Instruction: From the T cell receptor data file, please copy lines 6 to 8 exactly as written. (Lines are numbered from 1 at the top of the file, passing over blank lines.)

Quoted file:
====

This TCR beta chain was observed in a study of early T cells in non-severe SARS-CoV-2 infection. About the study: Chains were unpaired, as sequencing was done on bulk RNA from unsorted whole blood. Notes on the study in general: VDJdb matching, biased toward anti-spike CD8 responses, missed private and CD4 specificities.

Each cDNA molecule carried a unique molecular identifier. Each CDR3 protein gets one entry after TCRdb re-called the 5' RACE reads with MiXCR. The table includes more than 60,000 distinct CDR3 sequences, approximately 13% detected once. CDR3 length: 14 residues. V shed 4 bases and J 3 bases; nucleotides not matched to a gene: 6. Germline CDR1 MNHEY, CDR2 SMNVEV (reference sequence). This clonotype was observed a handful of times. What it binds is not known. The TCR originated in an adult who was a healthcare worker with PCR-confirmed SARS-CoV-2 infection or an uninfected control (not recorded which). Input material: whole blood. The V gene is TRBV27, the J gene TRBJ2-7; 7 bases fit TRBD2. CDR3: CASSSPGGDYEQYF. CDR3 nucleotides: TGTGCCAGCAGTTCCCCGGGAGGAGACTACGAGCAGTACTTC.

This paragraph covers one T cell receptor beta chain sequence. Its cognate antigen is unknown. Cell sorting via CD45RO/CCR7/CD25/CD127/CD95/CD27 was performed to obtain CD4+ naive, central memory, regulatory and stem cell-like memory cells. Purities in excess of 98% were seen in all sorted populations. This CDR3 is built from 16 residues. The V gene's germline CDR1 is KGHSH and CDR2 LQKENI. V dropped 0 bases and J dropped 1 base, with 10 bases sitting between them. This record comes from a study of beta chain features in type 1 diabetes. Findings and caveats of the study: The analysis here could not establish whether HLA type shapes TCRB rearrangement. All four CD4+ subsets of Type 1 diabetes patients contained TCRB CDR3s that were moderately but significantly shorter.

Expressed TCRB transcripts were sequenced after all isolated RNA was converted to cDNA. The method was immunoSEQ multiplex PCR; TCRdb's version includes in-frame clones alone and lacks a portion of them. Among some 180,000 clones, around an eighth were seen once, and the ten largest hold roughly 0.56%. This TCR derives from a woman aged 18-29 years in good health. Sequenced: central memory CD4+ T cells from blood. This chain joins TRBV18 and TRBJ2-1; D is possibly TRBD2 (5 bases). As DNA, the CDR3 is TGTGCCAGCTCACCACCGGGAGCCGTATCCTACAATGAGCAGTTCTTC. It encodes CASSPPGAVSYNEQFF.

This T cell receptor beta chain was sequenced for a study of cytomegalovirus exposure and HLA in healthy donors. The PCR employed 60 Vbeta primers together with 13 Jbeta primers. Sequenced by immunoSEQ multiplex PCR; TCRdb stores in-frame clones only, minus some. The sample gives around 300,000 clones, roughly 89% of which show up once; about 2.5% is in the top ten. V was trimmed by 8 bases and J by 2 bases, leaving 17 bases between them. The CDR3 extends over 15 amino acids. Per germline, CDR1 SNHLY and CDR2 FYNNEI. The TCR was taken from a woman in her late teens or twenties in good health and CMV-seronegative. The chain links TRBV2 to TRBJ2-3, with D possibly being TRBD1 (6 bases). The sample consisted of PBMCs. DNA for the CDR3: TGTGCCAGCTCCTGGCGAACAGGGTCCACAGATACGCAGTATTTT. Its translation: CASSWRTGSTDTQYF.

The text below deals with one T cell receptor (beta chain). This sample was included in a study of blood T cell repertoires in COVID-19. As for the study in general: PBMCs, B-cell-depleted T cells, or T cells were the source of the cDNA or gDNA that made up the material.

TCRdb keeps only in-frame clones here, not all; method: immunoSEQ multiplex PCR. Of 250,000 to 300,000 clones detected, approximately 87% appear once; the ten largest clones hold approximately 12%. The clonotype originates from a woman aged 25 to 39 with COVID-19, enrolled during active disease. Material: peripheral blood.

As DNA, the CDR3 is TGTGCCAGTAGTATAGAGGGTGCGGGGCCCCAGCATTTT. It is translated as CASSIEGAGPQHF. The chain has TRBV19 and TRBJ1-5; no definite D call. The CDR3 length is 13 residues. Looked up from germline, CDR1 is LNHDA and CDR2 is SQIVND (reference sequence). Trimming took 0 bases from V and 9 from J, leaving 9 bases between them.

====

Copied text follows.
The text below deals with one T cell receptor (beta chain). This sample was included in a study of blood T cell repertoires in COVID-19. As for the study in general: PBMCs, B-cell-depleted T cells, or T cells were the source of the cDNA or gDNA that made up the material.

TCRdb keeps only in-frame clones here, not all; method: immunoSEQ multiplex PCR. Of 250,000 to 300,000 clones detected, approximately 87% appear once; the ten largest clones hold approximately 12%. The clonotype originates from a woman aged 25 to 39 with COVID-19, enrolled during active disease. Material: peripheral blood.

As DNA, the CDR3 is TGTGCCAGTAGTATAGAGGGTGCGGGGCCCCAGCATTTT. It is translated as CASSIEGAGPQHF. The chain has TRBV19 and TRBJ1-5; no definite D call. The CDR3 length is 13 residues. Looked up from germline, CDR1 is LNHDA and CDR2 is SQIVND (reference sequence). Trimming took 0 bases from V and 9 from J, leaving 9 bases between them.